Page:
From the 1870s through the 1910s, pinned Pratt through trusses were the bridge of choice for medium- and long-span application in Michigan. Patented in 1844 by Thomas and Caleb Pratt, the Pratt design was characterized by upper chords and vertical members acting in compression and lower chords and diagonals that functioned in tension. Its parallel chords and equal panel lengths resulted in standardized sizes for verticals, diagonals and chord members, making fabrication and assembly relatively easy.

"The Pratt truss is the type most commonly used in America for spans under two hundred and fifty feet in length," noted bridge engineer J.A.L. Waddell.

In the manufacturing industry, in which efficiency equated with profit, Pratt trusses received almost universal use. Virtually all of the major regional fabricators manufactured Pratt trusses and marketed them extensively to Michigan's counties and townships in the late 19th and early 20th centuries. As a result, more Pratt trusses were built in the state during the period than all other truss types combined.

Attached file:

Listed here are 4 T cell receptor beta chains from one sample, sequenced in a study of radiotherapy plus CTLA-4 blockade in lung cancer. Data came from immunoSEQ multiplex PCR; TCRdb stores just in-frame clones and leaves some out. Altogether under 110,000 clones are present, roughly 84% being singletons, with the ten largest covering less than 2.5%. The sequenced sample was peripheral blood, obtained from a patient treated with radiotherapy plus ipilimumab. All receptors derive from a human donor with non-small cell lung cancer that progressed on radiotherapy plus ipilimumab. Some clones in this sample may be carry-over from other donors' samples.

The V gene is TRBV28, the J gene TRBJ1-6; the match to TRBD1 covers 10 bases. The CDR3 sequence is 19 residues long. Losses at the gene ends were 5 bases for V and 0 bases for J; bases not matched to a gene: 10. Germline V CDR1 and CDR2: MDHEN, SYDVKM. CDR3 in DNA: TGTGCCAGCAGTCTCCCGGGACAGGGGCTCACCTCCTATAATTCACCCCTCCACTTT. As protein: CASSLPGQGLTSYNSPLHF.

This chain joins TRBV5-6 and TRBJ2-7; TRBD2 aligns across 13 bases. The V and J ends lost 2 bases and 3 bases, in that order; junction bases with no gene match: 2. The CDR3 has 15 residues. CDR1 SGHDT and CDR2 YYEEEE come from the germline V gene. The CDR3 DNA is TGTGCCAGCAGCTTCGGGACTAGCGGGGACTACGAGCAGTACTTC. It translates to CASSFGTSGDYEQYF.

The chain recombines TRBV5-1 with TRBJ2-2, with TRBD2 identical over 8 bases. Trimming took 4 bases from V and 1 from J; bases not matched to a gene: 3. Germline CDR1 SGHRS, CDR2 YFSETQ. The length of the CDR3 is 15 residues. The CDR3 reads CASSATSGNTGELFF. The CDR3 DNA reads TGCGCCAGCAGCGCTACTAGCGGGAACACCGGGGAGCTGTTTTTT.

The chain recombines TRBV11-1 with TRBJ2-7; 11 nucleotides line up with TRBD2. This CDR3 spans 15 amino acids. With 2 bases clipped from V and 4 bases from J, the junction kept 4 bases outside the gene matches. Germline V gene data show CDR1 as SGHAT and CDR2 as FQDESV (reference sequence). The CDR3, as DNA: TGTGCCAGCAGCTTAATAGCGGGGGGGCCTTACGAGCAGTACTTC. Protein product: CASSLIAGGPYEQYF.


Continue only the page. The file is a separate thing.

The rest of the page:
Built in 1903 by the Tunnel City Bridge and Iron Works of Port Huron, the Pine River Bridge fits well within the milieu of Michigan bridge construction. This bridge is the only known surviving example of the work of the Tunnel City Bridge and Iron Works of Port Huron, Michigan, one of only a half dozen Michigan-based metal truss bridge companies to operated in the nineteenth and early twentieth centuries.

Moved to private property in the late 1990's.

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Photos and Videos: 4 3/4 Mile Road Bridge